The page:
The channel widening will be undertaken over 4.5 years following receipt of all environmental and operational works approvals. This includes 1 year to prepare the fully enclosed bunded areas to receive all capital dredge material, and 3.5 years of dredging work. Around 80% of the work to widen the channel is at the harbour entrance and the Platypus Channel, with around 20% of works in the Sea Channel.
What is a berth?
A berth is a designated location in a port or harbour used for mooring (parking) vessels when they are not at sea. Berths are the parking bays of the port, and the channel is like the driveway.
Why does Cleveland Bay’s water look dirty sometimes, is this from dredging?
Cleveland Bay is a shallow and naturally turbid bay. A number of factors contribute to turbidity levels, most particularly natural weather events including wind, tides, flooding, cyclones and sediment run-off from creeks and riverways and increased urbanisation. Water quality monitoring undertaken in Cleveland Bay shows that turbidity from dredging activities cannot be detected against natural turbidity levels. Monitoring and modelling works from dredging activities show that sediment from dredging dissipates in close proximity to the dredging activity itself.
Why does the channel need to be widened?
Over the last 150 years the Port has expanded in three key stages in response to growth of the region. The Port Expansion Project is a long term development of six new berths and channel widening and deepening staged to meet forecast trade demand over the next 30 years. The first stage of the Project is the widening of the channel to cater for larger ships.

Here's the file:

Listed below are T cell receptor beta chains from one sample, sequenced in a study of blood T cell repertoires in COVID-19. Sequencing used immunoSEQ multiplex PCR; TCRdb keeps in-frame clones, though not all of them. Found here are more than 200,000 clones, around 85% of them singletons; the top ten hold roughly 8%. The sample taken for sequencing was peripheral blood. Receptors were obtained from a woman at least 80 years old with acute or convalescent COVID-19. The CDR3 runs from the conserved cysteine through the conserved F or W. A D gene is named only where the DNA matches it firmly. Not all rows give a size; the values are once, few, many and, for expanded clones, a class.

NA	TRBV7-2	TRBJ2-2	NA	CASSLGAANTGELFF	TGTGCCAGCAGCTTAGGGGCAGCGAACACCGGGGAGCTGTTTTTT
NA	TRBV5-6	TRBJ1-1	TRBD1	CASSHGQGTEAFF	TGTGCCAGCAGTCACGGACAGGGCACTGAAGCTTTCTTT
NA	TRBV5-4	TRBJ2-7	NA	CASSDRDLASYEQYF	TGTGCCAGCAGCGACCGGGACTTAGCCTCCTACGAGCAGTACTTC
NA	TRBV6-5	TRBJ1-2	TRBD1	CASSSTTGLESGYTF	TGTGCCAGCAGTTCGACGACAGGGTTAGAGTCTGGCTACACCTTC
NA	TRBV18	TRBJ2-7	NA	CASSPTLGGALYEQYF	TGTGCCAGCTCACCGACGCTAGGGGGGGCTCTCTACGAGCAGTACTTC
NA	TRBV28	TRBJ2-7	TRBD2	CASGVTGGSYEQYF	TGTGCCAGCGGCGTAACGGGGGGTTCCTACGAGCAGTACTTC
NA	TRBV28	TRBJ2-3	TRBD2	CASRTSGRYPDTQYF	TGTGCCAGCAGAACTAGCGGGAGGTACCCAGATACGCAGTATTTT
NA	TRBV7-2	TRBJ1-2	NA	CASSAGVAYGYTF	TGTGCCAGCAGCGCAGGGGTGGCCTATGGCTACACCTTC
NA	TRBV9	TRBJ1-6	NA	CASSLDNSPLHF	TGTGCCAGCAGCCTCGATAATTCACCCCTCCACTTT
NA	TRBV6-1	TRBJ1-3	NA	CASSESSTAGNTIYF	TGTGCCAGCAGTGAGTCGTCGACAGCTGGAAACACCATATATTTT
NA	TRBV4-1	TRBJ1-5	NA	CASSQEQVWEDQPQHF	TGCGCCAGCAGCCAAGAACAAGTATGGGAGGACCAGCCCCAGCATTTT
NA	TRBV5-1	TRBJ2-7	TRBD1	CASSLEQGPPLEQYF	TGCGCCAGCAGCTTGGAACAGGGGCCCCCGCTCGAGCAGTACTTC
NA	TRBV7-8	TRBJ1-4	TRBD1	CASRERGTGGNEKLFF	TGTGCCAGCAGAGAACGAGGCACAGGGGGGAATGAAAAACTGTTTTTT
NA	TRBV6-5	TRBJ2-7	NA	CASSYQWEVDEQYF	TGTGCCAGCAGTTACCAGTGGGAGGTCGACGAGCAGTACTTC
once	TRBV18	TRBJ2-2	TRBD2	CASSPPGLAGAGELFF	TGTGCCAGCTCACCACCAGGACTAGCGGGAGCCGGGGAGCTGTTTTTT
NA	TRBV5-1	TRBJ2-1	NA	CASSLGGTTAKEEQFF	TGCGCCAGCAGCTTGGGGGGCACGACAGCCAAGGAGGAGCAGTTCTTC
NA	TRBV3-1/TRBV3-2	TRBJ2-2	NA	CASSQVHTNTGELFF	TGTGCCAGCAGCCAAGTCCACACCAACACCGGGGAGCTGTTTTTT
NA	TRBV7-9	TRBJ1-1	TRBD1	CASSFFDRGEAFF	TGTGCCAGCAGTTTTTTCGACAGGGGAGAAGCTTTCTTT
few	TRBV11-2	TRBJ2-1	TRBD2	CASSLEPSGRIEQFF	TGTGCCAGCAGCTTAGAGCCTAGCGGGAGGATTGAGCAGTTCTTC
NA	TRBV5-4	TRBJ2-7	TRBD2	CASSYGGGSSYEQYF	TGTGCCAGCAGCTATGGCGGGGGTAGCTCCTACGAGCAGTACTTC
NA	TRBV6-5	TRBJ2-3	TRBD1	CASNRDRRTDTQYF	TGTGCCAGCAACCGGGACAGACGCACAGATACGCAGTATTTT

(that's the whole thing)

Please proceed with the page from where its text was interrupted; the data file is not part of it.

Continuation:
Larger ships are already bypassing Townsville to pick up and drop off freight for North Queensland at capital city ports where they can fit. More cruise lines have already indicated that they want to call Townsville, but cannot fit the larger ships through the channel.
If the port is not a full capacity, why is an expansion needed?
If the channel is not widened now, North Queensland will be dependent on trucking or railing freight over 1,300 kilometres south to get to and from markets, adding increased time and cost for North Queenslanders. Larger cruise ships will also continue to sail past Townsville.
By widening the channel to give larger ships access, existing berths will be used more, our economy will grow, and there will be increasing demand for more berths.
How does a wider channel enable longer ships to access the port?
Townsville has a single lane channel which is very narrow by prescribed international standards. When a ship transits the channel, the steering of the ship is affected by a number of factors including the channel configuration, vessel size, vessel speed, wind speed, tidal variations and sea currents.
The channel needs to be much wider than the ship so that it has plenty of room either side to prevent it grounding. By widening the channel, longer and wider ships will be able to safely transit the channel in normal operating conditions.
Who will oversee the dredging program for channel widening?
- The Channel Capacity Upgrade Project will be carried out in accordance with a stringent Environmental Management Plan (EMP) which sets out controls and safeguards developed to meet the environmental approval requirements.
- The widening of the channel and harbour works will be governed by permits and approvals from a range of Commonwealth and Queensland government agencies (the “Regulators”). The Regulators will set conditions for the project, monitor and enforce compliance with these conditions.
- An Independent Technical Advisory Committee will provide oversight of the dredging and will work closely with the dredging teams to ensure the best environmental outcomes for the works are achieved.
- The Townsville Port Community Liaison Group will provide ongoing community input to the project.